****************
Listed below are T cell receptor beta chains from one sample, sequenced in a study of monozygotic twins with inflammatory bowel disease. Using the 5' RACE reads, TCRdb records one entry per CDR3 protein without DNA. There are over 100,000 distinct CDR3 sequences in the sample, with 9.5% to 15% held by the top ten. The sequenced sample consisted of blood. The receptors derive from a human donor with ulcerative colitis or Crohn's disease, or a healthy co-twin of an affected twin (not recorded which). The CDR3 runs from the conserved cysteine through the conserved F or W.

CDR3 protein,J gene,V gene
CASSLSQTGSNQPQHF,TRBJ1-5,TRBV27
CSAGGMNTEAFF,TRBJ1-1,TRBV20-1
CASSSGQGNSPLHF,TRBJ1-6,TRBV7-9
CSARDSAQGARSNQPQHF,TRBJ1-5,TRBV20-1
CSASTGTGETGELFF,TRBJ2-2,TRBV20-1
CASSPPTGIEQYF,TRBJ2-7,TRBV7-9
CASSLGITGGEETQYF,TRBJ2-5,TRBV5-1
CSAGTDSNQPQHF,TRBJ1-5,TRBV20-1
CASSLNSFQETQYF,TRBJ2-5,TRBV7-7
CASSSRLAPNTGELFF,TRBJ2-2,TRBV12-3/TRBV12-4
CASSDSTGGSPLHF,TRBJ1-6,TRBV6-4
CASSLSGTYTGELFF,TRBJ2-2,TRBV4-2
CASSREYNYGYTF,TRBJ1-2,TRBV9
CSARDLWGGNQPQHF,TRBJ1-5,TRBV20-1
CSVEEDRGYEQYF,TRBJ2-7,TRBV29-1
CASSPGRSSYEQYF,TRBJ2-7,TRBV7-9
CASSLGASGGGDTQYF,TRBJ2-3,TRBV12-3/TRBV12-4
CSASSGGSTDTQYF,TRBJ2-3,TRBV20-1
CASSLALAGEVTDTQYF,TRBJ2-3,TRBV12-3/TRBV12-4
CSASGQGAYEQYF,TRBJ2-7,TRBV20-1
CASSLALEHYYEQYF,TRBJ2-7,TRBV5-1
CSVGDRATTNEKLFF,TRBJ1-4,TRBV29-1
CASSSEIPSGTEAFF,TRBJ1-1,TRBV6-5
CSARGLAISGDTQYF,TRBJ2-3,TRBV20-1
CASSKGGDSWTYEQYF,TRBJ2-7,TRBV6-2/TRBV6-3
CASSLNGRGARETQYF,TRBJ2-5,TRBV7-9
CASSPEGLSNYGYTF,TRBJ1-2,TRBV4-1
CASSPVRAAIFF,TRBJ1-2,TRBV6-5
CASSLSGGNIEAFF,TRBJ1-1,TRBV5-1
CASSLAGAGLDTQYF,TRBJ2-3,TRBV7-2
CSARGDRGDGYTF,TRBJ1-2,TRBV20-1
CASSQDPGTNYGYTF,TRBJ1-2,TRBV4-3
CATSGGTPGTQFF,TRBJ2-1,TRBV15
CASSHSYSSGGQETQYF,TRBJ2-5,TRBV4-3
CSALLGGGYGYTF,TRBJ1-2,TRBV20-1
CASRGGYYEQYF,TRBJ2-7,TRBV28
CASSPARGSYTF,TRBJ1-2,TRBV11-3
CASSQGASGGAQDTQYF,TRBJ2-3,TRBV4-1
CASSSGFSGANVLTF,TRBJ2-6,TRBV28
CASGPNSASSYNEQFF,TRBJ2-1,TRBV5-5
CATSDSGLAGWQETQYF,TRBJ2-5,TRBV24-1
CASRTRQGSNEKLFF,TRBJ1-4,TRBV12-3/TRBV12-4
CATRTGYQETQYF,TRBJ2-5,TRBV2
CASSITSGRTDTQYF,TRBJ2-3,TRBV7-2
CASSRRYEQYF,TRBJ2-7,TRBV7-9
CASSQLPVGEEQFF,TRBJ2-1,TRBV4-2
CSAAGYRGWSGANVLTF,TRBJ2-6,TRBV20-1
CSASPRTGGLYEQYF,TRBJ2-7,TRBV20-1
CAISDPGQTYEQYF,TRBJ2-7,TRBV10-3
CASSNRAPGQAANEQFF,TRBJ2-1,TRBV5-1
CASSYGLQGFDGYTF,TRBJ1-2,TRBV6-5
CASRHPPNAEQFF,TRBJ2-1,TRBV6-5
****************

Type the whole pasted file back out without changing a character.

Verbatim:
Listed below are T cell receptor beta chains from one sample, sequenced in a study of monozygotic twins with inflammatory bowel disease. Using the 5' RACE reads, TCRdb records one entry per CDR3 protein without DNA. There are over 100,000 distinct CDR3 sequences in the sample, with 9.5% to 15% held by the top ten. The sequenced sample consisted of blood. The receptors derive from a human donor with ulcerative colitis or Crohn's disease, or a healthy co-twin of an affected twin (not recorded which). The CDR3 runs from the conserved cysteine through the conserved F or W.

CDR3 protein,J gene,V gene
CASSLSQTGSNQPQHF,TRBJ1-5,TRBV27
CSAGGMNTEAFF,TRBJ1-1,TRBV20-1
CASSSGQGNSPLHF,TRBJ1-6,TRBV7-9
CSARDSAQGARSNQPQHF,TRBJ1-5,TRBV20-1
CSASTGTGETGELFF,TRBJ2-2,TRBV20-1
CASSPPTGIEQYF,TRBJ2-7,TRBV7-9
CASSLGITGGEETQYF,TRBJ2-5,TRBV5-1
CSAGTDSNQPQHF,TRBJ1-5,TRBV20-1
CASSLNSFQETQYF,TRBJ2-5,TRBV7-7
CASSSRLAPNTGELFF,TRBJ2-2,TRBV12-3/TRBV12-4
CASSDSTGGSPLHF,TRBJ1-6,TRBV6-4
CASSLSGTYTGELFF,TRBJ2-2,TRBV4-2
CASSREYNYGYTF,TRBJ1-2,TRBV9
CSARDLWGGNQPQHF,TRBJ1-5,TRBV20-1
CSVEEDRGYEQYF,TRBJ2-7,TRBV29-1
CASSPGRSSYEQYF,TRBJ2-7,TRBV7-9
CASSLGASGGGDTQYF,TRBJ2-3,TRBV12-3/TRBV12-4
CSASSGGSTDTQYF,TRBJ2-3,TRBV20-1
CASSLALAGEVTDTQYF,TRBJ2-3,TRBV12-3/TRBV12-4
CSASGQGAYEQYF,TRBJ2-7,TRBV20-1
CASSLALEHYYEQYF,TRBJ2-7,TRBV5-1
CSVGDRATTNEKLFF,TRBJ1-4,TRBV29-1
CASSSEIPSGTEAFF,TRBJ1-1,TRBV6-5
CSARGLAISGDTQYF,TRBJ2-3,TRBV20-1
CASSKGGDSWTYEQYF,TRBJ2-7,TRBV6-2/TRBV6-3
CASSLNGRGARETQYF,TRBJ2-5,TRBV7-9
CASSPEGLSNYGYTF,TRBJ1-2,TRBV4-1
CASSPVRAAIFF,TRBJ1-2,TRBV6-5
CASSLSGGNIEAFF,TRBJ1-1,TRBV5-1
CASSLAGAGLDTQYF,TRBJ2-3,TRBV7-2
CSARGDRGDGYTF,TRBJ1-2,TRBV20-1
CASSQDPGTNYGYTF,TRBJ1-2,TRBV4-3
CATSGGTPGTQFF,TRBJ2-1,TRBV15
CASSHSYSSGGQETQYF,TRBJ2-5,TRBV4-3
CSALLGGGYGYTF,TRBJ1-2,TRBV20-1
CASRGGYYEQYF,TRBJ2-7,TRBV28
CASSPARGSYTF,TRBJ1-2,TRBV11-3
CASSQGASGGAQDTQYF,TRBJ2-3,TRBV4-1
CASSSGFSGANVLTF,TRBJ2-6,TRBV28
CASGPNSASSYNEQFF,TRBJ2-1,TRBV5-5
CATSDSGLAGWQETQYF,TRBJ2-5,TRBV24-1
CASRTRQGSNEKLFF,TRBJ1-4,TRBV12-3/TRBV12-4
CATRTGYQETQYF,TRBJ2-5,TRBV2
CASSITSGRTDTQYF,TRBJ2-3,TRBV7-2
CASSRRYEQYF,TRBJ2-7,TRBV7-9
CASSQLPVGEEQFF,TRBJ2-1,TRBV4-2
CSAAGYRGWSGANVLTF,TRBJ2-6,TRBV20-1
CSASPRTGGLYEQYF,TRBJ2-7,TRBV20-1
CAISDPGQTYEQYF,TRBJ2-7,TRBV10-3
CASSNRAPGQAANEQFF,TRBJ2-1,TRBV5-1
CASSYGLQGFDGYTF,TRBJ1-2,TRBV6-5
CASRHPPNAEQFF,TRBJ2-1,TRBV6-5